Wyatt Earp A Vigilante Life

Author : Andrew C. Isenberg
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Finalist for the 2014 Weber-Clements Book Prize for the Best Non-fiction Book on Southwestern America In popular culture, Wyatt Earp is the hero of the Gunfight at the O.K. Corral in Tombstone, Arizona, and a beacon of rough cowboy justice in the tumultuous American West. The subject of dozens of films, he has been invoked in battles against organized crime (in the 1930s), communism (in the 1950s), and al-Qaeda (after 2001). Yet as the historian Andrew C. Isenberg reveals in Wyatt Earp: A Vigilante Life, the Hollywood Earp is largely a fiction—one created by none other than Earp himself. The lawman played on-screen by Henry Fonda and Burt Lancaster is stubbornly duty-bound; in actuality, Earp led a life of impulsive lawbreaking and shifting identities. When he wasn't wearing a badge, he was variously a thief, a brothel bouncer, a gambler, and a confidence man. As Isenberg writes, "He donned and shucked off roles readily, whipsawing between lawman and lawbreaker, and pursued his changing ambitions recklessly, with little thought to the cost to himself, and still less thought to the cost, even the deadly cost, to others." By 1900, Earp's misdeeds had caught up with him: his involvement as a referee in a fixed heavyweight prizefight brought him national notoriety as a scoundrel. Stung by the press, Earp set out to rebuild his reputation. He spent his last decades in Los Angeles, where he befriended Western silent film actors and directors. Having tried and failed over the course of his life to invent a better future for himself, in the end he invented a better past. Isenberg argues that even though Earp, who died in 1929, did not live to see it, Hollywood's embrace of him as a paragon of law and order was his greatest confidence game of all. A searching account of the man and his enduring legend, and a book about our national fascination with extrajudicial violence, Wyatt Earp: A Vigilante Life is a resounding biography of a singular American figure.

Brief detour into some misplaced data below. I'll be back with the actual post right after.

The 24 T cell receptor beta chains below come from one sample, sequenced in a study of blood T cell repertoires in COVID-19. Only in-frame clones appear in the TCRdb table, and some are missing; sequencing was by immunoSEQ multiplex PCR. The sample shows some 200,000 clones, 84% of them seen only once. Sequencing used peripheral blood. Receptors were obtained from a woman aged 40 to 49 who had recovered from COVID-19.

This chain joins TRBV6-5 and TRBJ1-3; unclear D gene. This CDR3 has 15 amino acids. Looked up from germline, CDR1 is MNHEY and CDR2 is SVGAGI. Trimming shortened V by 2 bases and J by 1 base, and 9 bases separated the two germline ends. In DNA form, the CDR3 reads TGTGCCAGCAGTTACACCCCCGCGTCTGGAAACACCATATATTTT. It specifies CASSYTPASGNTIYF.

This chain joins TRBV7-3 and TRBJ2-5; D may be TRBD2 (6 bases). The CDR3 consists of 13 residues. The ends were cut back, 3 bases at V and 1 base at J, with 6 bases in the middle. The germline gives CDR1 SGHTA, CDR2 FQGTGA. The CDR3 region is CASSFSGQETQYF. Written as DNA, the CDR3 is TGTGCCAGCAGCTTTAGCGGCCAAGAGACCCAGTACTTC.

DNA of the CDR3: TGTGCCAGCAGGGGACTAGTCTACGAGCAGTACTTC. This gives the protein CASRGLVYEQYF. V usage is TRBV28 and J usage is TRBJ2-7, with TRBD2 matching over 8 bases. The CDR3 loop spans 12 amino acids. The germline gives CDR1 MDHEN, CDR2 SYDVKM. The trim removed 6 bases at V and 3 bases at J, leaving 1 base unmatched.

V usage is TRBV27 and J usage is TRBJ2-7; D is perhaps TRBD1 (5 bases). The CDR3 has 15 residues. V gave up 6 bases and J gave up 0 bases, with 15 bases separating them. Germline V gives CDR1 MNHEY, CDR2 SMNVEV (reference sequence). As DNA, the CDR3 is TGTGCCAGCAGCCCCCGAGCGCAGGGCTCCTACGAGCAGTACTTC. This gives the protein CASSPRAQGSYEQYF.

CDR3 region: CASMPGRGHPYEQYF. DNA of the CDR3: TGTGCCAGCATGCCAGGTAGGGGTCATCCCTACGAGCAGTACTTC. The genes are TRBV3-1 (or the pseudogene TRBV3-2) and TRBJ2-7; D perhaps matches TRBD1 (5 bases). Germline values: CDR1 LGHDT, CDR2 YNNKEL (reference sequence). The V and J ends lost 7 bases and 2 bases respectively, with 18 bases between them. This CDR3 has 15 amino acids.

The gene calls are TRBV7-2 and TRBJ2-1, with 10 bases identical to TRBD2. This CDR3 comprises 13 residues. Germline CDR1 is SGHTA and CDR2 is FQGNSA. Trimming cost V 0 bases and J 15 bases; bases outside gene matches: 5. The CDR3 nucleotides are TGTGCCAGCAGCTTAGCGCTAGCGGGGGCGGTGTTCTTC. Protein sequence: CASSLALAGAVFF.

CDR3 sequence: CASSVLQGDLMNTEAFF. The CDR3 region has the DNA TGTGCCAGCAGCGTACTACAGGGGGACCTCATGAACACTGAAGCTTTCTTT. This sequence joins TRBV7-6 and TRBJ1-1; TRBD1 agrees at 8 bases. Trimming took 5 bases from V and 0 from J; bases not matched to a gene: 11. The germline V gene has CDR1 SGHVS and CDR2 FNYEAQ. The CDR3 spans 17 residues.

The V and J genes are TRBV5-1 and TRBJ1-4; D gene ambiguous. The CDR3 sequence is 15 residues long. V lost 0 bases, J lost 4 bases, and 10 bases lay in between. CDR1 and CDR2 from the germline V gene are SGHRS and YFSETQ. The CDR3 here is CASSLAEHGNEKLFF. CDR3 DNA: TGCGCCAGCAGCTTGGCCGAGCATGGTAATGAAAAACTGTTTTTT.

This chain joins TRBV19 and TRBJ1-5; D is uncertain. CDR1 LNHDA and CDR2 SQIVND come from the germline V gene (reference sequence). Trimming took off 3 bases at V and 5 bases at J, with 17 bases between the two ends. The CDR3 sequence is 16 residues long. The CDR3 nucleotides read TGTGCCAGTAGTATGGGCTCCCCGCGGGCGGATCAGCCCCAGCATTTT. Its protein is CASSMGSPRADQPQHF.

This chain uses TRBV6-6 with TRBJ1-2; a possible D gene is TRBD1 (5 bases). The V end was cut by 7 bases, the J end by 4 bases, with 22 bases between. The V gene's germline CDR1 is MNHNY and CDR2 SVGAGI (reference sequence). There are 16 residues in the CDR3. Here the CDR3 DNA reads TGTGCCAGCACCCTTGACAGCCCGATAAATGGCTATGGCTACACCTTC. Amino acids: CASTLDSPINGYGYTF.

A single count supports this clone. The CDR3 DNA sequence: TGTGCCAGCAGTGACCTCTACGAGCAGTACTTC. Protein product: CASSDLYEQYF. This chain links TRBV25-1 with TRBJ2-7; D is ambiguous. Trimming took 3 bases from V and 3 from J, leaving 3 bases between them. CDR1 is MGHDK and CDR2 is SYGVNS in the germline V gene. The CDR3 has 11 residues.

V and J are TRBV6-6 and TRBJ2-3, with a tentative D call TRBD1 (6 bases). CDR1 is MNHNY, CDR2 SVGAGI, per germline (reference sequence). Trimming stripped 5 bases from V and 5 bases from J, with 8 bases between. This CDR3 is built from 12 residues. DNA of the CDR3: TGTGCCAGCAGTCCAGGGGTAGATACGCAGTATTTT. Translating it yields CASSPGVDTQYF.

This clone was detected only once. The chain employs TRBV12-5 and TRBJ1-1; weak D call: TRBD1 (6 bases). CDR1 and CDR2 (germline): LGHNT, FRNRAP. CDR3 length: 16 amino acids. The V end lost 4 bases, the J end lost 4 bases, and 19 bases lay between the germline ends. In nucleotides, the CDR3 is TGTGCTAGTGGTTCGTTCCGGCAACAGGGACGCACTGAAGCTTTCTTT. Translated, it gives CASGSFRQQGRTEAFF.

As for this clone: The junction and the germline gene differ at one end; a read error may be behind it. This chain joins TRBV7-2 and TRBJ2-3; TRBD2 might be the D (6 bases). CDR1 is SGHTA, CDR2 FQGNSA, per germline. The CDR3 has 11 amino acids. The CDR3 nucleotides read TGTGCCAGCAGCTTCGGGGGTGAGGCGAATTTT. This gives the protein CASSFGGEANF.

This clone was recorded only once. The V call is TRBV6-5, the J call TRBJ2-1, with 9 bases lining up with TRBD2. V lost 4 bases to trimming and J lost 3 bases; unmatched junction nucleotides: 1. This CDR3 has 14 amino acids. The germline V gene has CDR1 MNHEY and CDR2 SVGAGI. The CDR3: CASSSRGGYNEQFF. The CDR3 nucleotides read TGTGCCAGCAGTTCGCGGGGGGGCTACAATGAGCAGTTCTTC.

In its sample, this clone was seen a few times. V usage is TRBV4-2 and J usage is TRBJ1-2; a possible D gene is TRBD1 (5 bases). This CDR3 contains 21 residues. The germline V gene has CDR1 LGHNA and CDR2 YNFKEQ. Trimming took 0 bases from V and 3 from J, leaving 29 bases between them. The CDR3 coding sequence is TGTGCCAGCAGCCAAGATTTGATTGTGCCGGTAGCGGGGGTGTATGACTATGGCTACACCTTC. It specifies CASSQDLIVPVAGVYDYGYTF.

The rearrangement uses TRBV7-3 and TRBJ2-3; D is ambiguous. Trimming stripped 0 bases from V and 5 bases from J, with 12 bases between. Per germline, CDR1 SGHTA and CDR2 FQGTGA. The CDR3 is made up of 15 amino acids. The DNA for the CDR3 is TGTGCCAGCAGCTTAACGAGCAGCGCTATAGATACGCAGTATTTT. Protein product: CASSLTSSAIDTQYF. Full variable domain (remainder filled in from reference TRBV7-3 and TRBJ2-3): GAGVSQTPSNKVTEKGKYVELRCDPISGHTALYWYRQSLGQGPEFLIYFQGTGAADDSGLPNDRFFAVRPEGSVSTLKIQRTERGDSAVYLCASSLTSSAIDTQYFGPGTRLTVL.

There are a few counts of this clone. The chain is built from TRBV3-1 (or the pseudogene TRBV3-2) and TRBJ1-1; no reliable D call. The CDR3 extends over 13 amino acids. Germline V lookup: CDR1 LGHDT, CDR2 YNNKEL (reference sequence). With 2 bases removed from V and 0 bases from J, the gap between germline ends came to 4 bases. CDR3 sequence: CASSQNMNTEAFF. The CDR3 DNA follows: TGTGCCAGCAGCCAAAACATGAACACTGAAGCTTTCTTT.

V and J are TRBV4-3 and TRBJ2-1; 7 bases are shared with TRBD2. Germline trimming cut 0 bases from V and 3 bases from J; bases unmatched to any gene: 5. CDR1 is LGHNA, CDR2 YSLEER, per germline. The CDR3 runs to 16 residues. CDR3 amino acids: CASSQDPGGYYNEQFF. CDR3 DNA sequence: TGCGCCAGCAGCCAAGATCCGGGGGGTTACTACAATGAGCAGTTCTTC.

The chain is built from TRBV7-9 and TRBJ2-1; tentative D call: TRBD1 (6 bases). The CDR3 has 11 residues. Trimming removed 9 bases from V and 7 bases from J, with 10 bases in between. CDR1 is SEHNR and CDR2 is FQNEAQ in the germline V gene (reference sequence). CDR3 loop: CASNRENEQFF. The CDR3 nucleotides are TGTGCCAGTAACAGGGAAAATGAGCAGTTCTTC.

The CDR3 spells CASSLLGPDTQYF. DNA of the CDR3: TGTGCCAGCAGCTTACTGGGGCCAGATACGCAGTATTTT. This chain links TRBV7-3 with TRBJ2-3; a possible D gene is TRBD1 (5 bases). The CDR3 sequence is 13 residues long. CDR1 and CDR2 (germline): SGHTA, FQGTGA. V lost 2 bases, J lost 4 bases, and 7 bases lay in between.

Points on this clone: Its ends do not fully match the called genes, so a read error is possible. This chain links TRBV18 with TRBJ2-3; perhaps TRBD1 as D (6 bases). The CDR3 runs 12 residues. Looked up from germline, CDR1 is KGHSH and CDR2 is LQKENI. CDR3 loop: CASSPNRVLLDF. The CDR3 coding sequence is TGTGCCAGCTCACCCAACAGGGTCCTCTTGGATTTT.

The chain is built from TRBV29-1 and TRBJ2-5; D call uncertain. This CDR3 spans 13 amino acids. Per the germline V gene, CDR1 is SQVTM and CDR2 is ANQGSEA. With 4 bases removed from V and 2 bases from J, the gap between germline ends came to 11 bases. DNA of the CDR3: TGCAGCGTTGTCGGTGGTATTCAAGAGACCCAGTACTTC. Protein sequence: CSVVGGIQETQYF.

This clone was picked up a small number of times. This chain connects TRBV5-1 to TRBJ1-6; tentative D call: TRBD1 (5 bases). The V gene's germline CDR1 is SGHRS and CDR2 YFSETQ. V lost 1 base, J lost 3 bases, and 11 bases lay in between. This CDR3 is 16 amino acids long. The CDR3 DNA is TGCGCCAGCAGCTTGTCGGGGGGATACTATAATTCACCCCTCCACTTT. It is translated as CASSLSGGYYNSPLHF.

Biographical Album of Western Gunfighters Containing More Than 1 000 Biographical Entries Together with Over Six Hundred Rare Photographs of the Most Famous Sheriffs Outlaws Marshals and Celebrated Personalities in the History of the Western Fr

Author : Ed Ellsworth Bartholomew
File Size : 75.32 MB
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When Law Was in the Holster

Author : John Boessenecker
File Size : 59.66 MB
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One of the great lawmen of the Old West, Bob Paul (1830–1901) cast a giant shadow across the frontiers of California and Arizona Territory for nearly fifty years. Today he is remembered mainly for his friendship with Wyatt Earp and his involvement in the stirring events surrounding the famous 1881 gunfight near the OK Corral in Tombstone, Arizona. This long-overdue biography fills crucial gaps in Paul’s story and recounts a life of almost constant adventure. As told by veteran western historian John Boessenecker, this story is more than just a western shoot-’em-up, and it reveals Paul to be far more than a blood-and-thunder gunfighter. Beginning with Paul’s boyhood adventures as a whaler in the South Pacific, the author traces his journey to Gold Rush California, where he served respectively as constable, deputy sheriff, and sheriff in Calaveras County, and as Wells Fargo shotgun messenger and detective. Then, in the turbulent 1880s, Paul became sheriff of Pima County, Arizona, and a railroad detective for the Southern Pacific. In 1890 President Benjamin Harrison appointed him U.S. marshal of Arizona Territory. Transcending local history, Paul’s story provides an inside look into the rough-and-tumble world of frontier politics, electoral corruption, Mexican-U.S. relations, border security, vigilantism, and western justice. Moreover, issues that were important in Paul’s career—illegal immigration, smuggling on the Mexican border, youth gangs, racial discrimination, ethnic violence, and police-minority relations—are as relevant today as they were during his lifetime.

The Confederate Reader

Author : Richard B. Harwell